Top Canadian Plastic Polluters Revealed

Top Canadian Plastic Polluters Revealed

Top Canadian plastic polluters revealed and they are all well-known names.

And it should come as no big surprise.

There are five of them.

They are:

Nestlé, Tim Hortons, PepsiCo, the Coca-Cola Company and McDonald’s.

And they accounted for 46 per cent of the plastic pollutants.

The results were made public after Greenpeace Canada and other advocacy groups did an audit of the companies.

It involved the following:

Thousands of Canadian volunteers collected 10,000 litres of food wrappers, plastic bottles, plastic-lined coffee cups and other trash.

It was collected in Vancouver, Toronto, Montreal and Halifax during World Cleanup Day on Sept. 15.

It was the first Canadian plastic polluters brand audit.

“It’s high time we shine a light on the role that throwaway plastic producers are playing in the plastic pollution crisis,” says Sarah King, Greenpeace Canada’s Head of Oceans and Plastics.

“Brand audits create undeniable evidence of how companies like Nestlé, Tim Hortons, PepsiCo., Coca-Cola and McDonald’s are trashing our shorelines and green spaces across Canada.”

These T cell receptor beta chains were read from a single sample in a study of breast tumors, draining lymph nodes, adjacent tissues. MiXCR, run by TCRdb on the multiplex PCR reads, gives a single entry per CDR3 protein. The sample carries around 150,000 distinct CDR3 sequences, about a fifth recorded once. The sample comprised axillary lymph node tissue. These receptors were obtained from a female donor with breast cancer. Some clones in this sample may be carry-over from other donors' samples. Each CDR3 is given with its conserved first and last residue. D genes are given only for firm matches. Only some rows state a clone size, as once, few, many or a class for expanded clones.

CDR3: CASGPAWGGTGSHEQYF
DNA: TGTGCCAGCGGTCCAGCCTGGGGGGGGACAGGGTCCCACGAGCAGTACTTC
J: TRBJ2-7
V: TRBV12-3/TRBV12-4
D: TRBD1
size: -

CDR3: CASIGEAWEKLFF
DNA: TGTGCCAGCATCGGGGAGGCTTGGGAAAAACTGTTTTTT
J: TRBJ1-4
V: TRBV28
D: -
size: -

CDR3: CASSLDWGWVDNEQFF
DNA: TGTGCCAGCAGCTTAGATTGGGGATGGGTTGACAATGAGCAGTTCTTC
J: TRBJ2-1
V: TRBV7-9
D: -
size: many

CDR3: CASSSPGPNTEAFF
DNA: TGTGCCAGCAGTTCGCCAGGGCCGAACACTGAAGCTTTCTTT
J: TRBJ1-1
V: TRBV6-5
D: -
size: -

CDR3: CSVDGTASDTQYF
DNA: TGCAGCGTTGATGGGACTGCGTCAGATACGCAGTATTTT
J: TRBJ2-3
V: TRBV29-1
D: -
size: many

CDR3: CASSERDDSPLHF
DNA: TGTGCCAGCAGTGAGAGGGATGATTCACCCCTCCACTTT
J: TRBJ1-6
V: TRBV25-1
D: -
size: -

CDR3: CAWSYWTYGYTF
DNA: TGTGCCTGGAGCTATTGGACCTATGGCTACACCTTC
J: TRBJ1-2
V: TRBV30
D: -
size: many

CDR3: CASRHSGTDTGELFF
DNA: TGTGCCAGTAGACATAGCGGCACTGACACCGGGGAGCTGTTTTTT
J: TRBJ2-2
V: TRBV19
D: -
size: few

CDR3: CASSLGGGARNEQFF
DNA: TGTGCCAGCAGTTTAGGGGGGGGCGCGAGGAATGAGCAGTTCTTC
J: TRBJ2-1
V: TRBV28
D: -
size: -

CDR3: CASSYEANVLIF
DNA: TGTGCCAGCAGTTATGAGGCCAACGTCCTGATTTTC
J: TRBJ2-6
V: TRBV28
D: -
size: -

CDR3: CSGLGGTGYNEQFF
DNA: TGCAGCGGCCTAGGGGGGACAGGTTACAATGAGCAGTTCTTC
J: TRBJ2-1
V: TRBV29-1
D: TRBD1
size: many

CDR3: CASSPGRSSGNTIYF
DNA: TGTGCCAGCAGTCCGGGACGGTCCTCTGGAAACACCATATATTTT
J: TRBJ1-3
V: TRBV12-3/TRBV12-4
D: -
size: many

Top Canadian Plastic Polluters Revealed

Food wrappers were the most common type of plastic item found.

This was followed by bottles, cups, bottle caps and then branded shopping bags.

Food packaging was identified as the top product type, followed by household products.

And Greenpeace says recycling is not the answer.

“It’s clear that cleanups and recycling cannot contend with the never-ending flow of single-use plastic waste being produced by corporations.

“The only way to curb plastic pollution is by stopping corporations from producing throwaway plastics in the first place,” says King.

And this is certainly true.

Recycling is not the way to stop the plastic scourge facing the world.

Greenpeace launched an on-line petition asking the companies to change their polluting policies.

Want to know more of what the plastic audit revealed?

So until politicians get serious about the plastic scourge wrecking the world’s environment nothing will really change.


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